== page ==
Sometimes things get repeated enough times by enough people that they are simply assumed to be true.
For instance, how many of you ever had your mother tell you not to go swimming for an hour after you eat? Why do mothers everywhere tell their kids this? Who the hell knows?
But it's been repeated so often that people just blindly accept that if you don't wait 60 minutes after eating before jumping in the pool, you'll be overcome with cramps, flail around for a while, and drown. This will of course happen while your mother stands by, wagging a finger in your general direction, and with a stern tone stating that she told you so, and by the way you better have clean underwear on young man.
I'm calling bullshit on that.
Next time you go swimming, bring a sandwich IN the pool with you and eat it. Let me know if you drown. I'm betting you don't.
Another thing I'm calling bullshit on is the oft-repeated claim that a pound of muscle burns 50 calories per day, even at rest.
In the past two days I've not only seen two fitness pros (who should know better) parroting this, but I did a quick search and found this figure in articles all over the internet. Truth be told, I've probably been guilty of saying it at some point in the past. Probably even followed that up with a quote about waiting an hour before going for a swim.
But, the reality is that this is bullshit. I know some of you out there are already looking up some study that purportedly backs up the claim.
Don't waste your time. Instead, just do some simple math.
An average 200 pound male is made up of about 42% muscle(1). 200 x .42 = 84 pounds of muscle. 84 lbs x 50 cals = 4200 calories burned by muscle mass, every day.
Bullshit. Plain and simple.
The number of calories you burn in a day before factoring in your activity level is your resting metabolic rate, or RMR. There is an equation used to determine the resting metabolic rate of a person called the Cunningham Equation(2). The basic equation is
RMR = 500 + 22(fat free mass in kg)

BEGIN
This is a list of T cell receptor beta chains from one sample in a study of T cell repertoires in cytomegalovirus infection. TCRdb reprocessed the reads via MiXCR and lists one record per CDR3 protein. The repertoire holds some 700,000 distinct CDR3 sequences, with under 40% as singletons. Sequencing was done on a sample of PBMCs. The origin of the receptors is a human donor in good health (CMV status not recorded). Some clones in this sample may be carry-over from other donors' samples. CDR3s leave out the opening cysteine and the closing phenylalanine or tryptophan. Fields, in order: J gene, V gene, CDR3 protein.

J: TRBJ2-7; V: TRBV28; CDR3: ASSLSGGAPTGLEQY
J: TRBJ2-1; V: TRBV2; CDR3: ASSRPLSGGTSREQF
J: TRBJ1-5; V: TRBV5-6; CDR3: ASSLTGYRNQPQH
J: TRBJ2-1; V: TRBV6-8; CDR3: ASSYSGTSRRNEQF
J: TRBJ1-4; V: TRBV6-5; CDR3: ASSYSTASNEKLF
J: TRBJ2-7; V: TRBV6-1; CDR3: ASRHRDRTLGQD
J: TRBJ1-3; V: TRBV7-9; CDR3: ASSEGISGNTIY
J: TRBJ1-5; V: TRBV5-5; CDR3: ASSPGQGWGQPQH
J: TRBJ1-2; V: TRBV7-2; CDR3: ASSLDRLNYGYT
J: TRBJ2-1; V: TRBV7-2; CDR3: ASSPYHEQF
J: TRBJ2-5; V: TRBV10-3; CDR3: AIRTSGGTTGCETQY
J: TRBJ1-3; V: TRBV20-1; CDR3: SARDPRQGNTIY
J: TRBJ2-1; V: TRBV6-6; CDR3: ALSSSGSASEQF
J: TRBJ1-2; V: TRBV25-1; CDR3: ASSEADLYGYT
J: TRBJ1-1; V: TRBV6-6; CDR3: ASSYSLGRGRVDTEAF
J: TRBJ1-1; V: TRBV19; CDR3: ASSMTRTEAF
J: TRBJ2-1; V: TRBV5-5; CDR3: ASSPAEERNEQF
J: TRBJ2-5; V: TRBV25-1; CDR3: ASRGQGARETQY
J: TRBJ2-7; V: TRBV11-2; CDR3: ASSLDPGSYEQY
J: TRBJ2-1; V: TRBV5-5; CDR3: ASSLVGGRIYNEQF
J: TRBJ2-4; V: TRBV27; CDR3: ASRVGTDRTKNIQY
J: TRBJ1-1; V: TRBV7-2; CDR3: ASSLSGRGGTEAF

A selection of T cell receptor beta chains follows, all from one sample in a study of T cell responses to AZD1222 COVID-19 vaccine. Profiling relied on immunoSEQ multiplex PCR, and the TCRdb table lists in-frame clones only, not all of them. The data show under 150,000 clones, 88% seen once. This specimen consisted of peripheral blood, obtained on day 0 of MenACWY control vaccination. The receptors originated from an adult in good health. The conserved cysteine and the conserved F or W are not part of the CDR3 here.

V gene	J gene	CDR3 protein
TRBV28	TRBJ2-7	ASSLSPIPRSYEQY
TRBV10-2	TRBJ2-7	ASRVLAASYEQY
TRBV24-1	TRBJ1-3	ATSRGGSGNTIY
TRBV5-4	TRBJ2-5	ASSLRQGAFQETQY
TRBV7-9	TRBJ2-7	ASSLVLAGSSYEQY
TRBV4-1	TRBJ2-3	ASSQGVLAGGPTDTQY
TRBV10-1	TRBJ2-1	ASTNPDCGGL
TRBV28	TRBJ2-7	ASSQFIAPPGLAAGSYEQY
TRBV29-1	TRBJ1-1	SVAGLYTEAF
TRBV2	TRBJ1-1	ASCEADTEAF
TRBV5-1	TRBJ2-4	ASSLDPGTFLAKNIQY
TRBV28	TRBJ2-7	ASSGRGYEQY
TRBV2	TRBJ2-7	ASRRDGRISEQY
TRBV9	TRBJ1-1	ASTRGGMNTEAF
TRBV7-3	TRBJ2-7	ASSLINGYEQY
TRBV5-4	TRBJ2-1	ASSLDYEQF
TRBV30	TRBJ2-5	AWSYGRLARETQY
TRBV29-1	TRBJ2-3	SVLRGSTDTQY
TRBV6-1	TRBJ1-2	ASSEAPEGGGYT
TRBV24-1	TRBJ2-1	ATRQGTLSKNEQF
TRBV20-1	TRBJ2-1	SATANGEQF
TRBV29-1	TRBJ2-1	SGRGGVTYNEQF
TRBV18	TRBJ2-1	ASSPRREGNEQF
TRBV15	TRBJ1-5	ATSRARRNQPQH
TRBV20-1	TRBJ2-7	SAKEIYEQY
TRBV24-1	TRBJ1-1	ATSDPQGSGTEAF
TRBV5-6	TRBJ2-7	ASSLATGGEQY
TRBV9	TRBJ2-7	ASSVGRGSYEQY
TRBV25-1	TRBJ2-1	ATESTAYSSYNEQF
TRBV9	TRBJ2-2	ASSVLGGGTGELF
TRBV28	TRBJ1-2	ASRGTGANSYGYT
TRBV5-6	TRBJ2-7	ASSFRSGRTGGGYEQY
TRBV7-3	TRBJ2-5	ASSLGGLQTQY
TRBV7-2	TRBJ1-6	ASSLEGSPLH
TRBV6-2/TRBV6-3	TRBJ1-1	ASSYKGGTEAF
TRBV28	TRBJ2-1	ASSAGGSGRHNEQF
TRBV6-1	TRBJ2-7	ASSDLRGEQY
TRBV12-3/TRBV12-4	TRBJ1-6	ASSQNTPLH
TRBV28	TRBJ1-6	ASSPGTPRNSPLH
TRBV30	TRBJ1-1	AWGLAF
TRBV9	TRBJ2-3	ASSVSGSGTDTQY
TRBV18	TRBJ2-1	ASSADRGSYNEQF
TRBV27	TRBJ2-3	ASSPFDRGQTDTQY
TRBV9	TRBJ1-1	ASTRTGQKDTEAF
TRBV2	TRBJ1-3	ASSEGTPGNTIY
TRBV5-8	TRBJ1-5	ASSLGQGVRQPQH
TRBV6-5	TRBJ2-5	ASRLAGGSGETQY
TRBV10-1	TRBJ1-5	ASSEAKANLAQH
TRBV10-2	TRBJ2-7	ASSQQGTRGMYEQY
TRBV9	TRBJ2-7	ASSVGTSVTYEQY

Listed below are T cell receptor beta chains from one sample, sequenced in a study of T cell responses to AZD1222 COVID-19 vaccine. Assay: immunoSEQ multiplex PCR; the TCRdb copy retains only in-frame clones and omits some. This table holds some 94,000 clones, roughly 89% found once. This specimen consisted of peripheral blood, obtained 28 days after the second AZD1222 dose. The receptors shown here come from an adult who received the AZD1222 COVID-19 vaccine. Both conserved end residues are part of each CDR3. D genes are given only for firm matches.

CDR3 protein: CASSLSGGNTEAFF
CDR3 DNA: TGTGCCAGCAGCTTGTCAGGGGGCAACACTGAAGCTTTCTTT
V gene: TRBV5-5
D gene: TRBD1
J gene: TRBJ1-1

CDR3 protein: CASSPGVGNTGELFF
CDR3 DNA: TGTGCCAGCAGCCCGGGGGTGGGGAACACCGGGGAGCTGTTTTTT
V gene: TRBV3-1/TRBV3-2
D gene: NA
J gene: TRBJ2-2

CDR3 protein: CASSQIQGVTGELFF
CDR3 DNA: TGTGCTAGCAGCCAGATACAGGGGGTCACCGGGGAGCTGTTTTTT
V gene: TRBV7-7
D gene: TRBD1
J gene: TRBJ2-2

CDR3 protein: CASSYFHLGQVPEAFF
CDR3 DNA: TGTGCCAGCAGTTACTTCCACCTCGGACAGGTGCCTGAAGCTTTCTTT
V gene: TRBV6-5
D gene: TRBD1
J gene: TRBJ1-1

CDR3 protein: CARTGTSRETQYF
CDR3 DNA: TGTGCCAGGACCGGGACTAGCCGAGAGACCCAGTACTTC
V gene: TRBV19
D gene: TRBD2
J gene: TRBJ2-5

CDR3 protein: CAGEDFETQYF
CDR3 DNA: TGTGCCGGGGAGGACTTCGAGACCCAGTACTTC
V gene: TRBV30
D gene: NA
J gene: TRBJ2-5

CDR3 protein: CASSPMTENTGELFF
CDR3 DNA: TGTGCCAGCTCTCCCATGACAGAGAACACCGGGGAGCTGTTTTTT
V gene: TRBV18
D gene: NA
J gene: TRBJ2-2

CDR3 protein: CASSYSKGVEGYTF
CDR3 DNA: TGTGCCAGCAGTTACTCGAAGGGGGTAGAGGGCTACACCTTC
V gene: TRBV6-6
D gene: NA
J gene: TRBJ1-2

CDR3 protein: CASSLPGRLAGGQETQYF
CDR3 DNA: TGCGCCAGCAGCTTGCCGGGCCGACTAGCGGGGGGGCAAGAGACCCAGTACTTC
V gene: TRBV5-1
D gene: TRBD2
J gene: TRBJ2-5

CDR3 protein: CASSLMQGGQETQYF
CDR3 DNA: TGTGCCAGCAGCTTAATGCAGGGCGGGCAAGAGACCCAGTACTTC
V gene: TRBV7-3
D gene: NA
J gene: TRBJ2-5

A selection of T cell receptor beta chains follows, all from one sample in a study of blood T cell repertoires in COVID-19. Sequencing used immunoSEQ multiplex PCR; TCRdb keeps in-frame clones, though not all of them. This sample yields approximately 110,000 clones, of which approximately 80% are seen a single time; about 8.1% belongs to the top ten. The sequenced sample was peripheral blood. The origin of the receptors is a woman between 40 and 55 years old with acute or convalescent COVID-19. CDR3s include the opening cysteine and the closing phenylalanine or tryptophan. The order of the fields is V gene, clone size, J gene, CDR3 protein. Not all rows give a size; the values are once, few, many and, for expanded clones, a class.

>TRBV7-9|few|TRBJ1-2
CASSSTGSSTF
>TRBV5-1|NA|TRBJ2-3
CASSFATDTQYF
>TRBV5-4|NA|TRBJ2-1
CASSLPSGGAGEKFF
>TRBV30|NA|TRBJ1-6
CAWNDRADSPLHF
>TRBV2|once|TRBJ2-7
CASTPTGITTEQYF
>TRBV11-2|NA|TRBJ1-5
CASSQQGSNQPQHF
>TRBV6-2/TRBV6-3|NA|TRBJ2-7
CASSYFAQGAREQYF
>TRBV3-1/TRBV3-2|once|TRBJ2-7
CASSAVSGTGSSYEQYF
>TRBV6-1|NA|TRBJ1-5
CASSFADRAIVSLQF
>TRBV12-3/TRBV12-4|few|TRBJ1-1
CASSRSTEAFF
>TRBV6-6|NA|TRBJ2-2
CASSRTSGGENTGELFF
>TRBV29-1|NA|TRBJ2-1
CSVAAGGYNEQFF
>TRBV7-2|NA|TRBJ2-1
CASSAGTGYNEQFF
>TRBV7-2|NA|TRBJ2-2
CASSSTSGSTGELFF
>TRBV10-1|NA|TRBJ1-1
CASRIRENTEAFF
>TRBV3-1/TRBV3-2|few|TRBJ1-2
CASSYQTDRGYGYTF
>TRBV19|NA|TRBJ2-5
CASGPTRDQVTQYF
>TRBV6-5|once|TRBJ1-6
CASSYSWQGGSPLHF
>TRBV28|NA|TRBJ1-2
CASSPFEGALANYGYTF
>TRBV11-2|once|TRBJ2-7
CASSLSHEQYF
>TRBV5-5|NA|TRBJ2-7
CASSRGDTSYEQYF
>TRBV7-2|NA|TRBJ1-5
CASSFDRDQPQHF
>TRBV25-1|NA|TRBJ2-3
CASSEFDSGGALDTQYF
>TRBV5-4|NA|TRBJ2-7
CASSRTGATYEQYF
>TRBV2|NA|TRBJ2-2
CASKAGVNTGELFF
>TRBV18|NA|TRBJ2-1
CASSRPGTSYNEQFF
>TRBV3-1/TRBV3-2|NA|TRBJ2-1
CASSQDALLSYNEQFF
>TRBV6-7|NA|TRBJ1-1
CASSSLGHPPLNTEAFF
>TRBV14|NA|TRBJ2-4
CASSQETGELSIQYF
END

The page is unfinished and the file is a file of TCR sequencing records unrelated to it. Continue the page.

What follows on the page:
So, let's say our 200 lb male has 18% bodyfat. That would mean his fat free mass is 200 x .82 = 164 lbs. (remember, fat free mass includes muscle, bones, organs, blood, water, etc.)
164lbs is roughly 75kg, so his RMR = 500 + 22(75) = 2150 calories per day. That includes calories burned not only by muscle, but metabolic processes and organs, which actually makes up a larger percentage of RMR than muscle does.
So, obviously, this guy's 84lbs of muscle mass isn't burning anywhere near 4200 calories per day at rest.
In fact, skeletal muscle only accounts for about 20% - 25% of your RMR, far less than your organs and metabolic processes(3). At 25%, in our theoretical 200lb guy, that would be 2150 cals x .25 = 538 calories burned by skeletal muscle. That works out to a little less than 6.5 calories per pound of skeletal muscle. That's not quite 50 where I come from.
So why the hell do people keep saying that adding a pound of muscle increases your metabolic rate by 50 calories per day? Most likely because they are just parroting what they heard someone else say, they believe everything they read, or they're just too lazy to actually do some math to see if what they're saying makes any f'g sense.
It's probably a combination of the three.
Now, I know that this number is probably a big disappointment to a lot of you. After all, it's commonly preached (yes, that includes by me) that resistance training (the type of exercise that builds muscle) is an important component of a comprehensive exercise program. But if another pound of muscle is only going to burn 6 or 7 calories per day, and it's so hard to pack on muscle, why the hell is it worth it?
Well, you need to look at the bigger picture.
The goal of adding muscle isn't simply to burn more calories at rest, though that is a nice benefit. More muscle on your body, even if your weight doesn't go down, means you're carrying less fat. Muscle is what gives your body an appealing shape. Being strong is a good thing. The more muscle you have as you age, the better off you will be. Who wants to be a tired, weak, frail 65 year old? Plus, if you have more muscle, you can work harder when you exercise, thus burning more calories.
So, while the 50 calories per day number is bullsh*t, you still want to have more muscle and less fat. Forget the numbers and just focus on eating right and exercising regularly, and yes, keep including resistance training in your program.
So, what do you think? Disappointed in the numbers? Upset that you've been misled? Think my math is bullshit? Have some better math to share? Feel free to add to the discussion in the comments.
(1) Marieb, Elaine; Katja Hoehn (2007). Human Anatomy & Physiology (7th ed.). Pearson Benjamin Cummings. p. 317.
(2) Cunningham, J.J. Body Composition and Resting Metabolic Rate: The Myth of Feminine Metabolism. Am. J. Clin. Nutr. 36:721 1982.
(3) Exercise Physiology. McArdle, William D. 2nd edition. 1986. Lea & Febigier, Philadelphia.